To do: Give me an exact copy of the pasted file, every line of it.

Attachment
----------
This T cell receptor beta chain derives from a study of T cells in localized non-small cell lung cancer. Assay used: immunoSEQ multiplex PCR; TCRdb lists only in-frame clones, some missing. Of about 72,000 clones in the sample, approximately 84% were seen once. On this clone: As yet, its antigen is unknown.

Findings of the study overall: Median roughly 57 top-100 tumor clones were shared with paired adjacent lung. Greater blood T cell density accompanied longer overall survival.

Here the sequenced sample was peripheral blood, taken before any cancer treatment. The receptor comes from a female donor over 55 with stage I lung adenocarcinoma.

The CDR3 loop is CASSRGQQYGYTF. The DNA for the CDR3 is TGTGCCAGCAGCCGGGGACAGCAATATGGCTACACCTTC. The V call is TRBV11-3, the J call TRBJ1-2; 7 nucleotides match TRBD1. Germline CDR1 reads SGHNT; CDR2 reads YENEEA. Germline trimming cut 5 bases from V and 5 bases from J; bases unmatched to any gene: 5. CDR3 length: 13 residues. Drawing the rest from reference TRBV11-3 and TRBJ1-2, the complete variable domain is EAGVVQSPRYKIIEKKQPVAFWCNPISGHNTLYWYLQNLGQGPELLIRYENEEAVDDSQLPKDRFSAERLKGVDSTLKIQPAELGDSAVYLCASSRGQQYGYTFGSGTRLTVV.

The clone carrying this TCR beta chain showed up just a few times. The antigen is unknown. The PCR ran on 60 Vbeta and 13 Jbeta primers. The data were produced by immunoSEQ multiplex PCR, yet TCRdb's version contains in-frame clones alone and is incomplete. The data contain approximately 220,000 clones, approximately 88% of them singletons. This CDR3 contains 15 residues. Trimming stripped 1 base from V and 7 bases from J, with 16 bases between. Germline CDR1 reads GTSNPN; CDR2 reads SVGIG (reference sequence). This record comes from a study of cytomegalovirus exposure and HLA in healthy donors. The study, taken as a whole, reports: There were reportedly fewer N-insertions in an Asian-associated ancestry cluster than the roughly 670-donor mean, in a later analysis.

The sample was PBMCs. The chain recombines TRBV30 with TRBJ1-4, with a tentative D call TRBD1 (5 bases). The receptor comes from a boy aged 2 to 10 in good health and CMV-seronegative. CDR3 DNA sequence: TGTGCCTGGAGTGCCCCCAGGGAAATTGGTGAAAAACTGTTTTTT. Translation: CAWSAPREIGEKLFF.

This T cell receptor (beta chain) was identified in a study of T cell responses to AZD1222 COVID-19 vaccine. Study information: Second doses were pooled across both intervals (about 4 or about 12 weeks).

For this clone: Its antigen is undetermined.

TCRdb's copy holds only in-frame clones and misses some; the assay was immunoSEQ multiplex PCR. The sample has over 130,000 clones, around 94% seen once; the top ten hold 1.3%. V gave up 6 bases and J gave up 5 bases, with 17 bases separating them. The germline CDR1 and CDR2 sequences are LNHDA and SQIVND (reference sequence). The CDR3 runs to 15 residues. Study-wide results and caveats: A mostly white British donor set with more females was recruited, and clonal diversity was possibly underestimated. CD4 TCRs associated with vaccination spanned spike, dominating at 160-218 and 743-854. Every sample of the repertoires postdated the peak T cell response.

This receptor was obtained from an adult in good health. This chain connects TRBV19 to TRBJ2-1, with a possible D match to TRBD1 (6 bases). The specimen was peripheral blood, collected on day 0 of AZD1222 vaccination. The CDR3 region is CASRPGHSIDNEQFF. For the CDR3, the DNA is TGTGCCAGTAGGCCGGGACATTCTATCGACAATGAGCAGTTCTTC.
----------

This T cell receptor beta chain derives from a study of T cells in localized non-small cell lung cancer. Assay used: immunoSEQ multiplex PCR; TCRdb lists only in-frame clones, some missing. Of about 72,000 clones in the sample, approximately 84% were seen once. On this clone: As yet, its antigen is unknown.

Findings of the study overall: Median roughly 57 top-100 tumor clones were shared with paired adjacent lung. Greater blood T cell density accompanied longer overall survival.

Here the sequenced sample was peripheral blood, taken before any cancer treatment. The receptor comes from a female donor over 55 with stage I lung adenocarcinoma.

The CDR3 loop is CASSRGQQYGYTF. The DNA for the CDR3 is TGTGCCAGCAGCCGGGGACAGCAATATGGCTACACCTTC. The V call is TRBV11-3, the J call TRBJ1-2; 7 nucleotides match TRBD1. Germline CDR1 reads SGHNT; CDR2 reads YENEEA. Germline trimming cut 5 bases from V and 5 bases from J; bases unmatched to any gene: 5. CDR3 length: 13 residues. Drawing the rest from reference TRBV11-3 and TRBJ1-2, the complete variable domain is EAGVVQSPRYKIIEKKQPVAFWCNPISGHNTLYWYLQNLGQGPELLIRYENEEAVDDSQLPKDRFSAERLKGVDSTLKIQPAELGDSAVYLCASSRGQQYGYTFGSGTRLTVV.

The clone carrying this TCR beta chain showed up just a few times. The antigen is unknown. The PCR ran on 60 Vbeta and 13 Jbeta primers. The data were produced by immunoSEQ multiplex PCR, yet TCRdb's version contains in-frame clones alone and is incomplete. The data contain approximately 220,000 clones, approximately 88% of them singletons. This CDR3 contains 15 residues. Trimming stripped 1 base from V and 7 bases from J, with 16 bases between. Germline CDR1 reads GTSNPN; CDR2 reads SVGIG (reference sequence). This record comes from a study of cytomegalovirus exposure and HLA in healthy donors. The study, taken as a whole, reports: There were reportedly fewer N-insertions in an Asian-associated ancestry cluster than the roughly 670-donor mean, in a later analysis.

The sample was PBMCs. The chain recombines TRBV30 with TRBJ1-4, with a tentative D call TRBD1 (5 bases). The receptor comes from a boy aged 2 to 10 in good health and CMV-seronegative. CDR3 DNA sequence: TGTGCCTGGAGTGCCCCCAGGGAAATTGGTGAAAAACTGTTTTTT. Translation: CAWSAPREIGEKLFF.

This T cell receptor (beta chain) was identified in a study of T cell responses to AZD1222 COVID-19 vaccine. Study information: Second doses were pooled across both intervals (about 4 or about 12 weeks).

For this clone: Its antigen is undetermined.

TCRdb's copy holds only in-frame clones and misses some; the assay was immunoSEQ multiplex PCR. The sample has over 130,000 clones, around 94% seen once; the top ten hold 1.3%. V gave up 6 bases and J gave up 5 bases, with 17 bases separating them. The germline CDR1 and CDR2 sequences are LNHDA and SQIVND (reference sequence). The CDR3 runs to 15 residues. Study-wide results and caveats: A mostly white British donor set with more females was recruited, and clonal diversity was possibly underestimated. CD4 TCRs associated with vaccination spanned spike, dominating at 160-218 and 743-854. Every sample of the repertoires postdated the peak T cell response.

This receptor was obtained from an adult in good health. This chain connects TRBV19 to TRBJ2-1, with a possible D match to TRBD1 (6 bases). The specimen was peripheral blood, collected on day 0 of AZD1222 vaccination. The CDR3 region is CASRPGHSIDNEQFF. For the CDR3, the DNA is TGTGCCAGTAGGCCGGGACATTCTATCGACAATGAGCAGTTCTTC.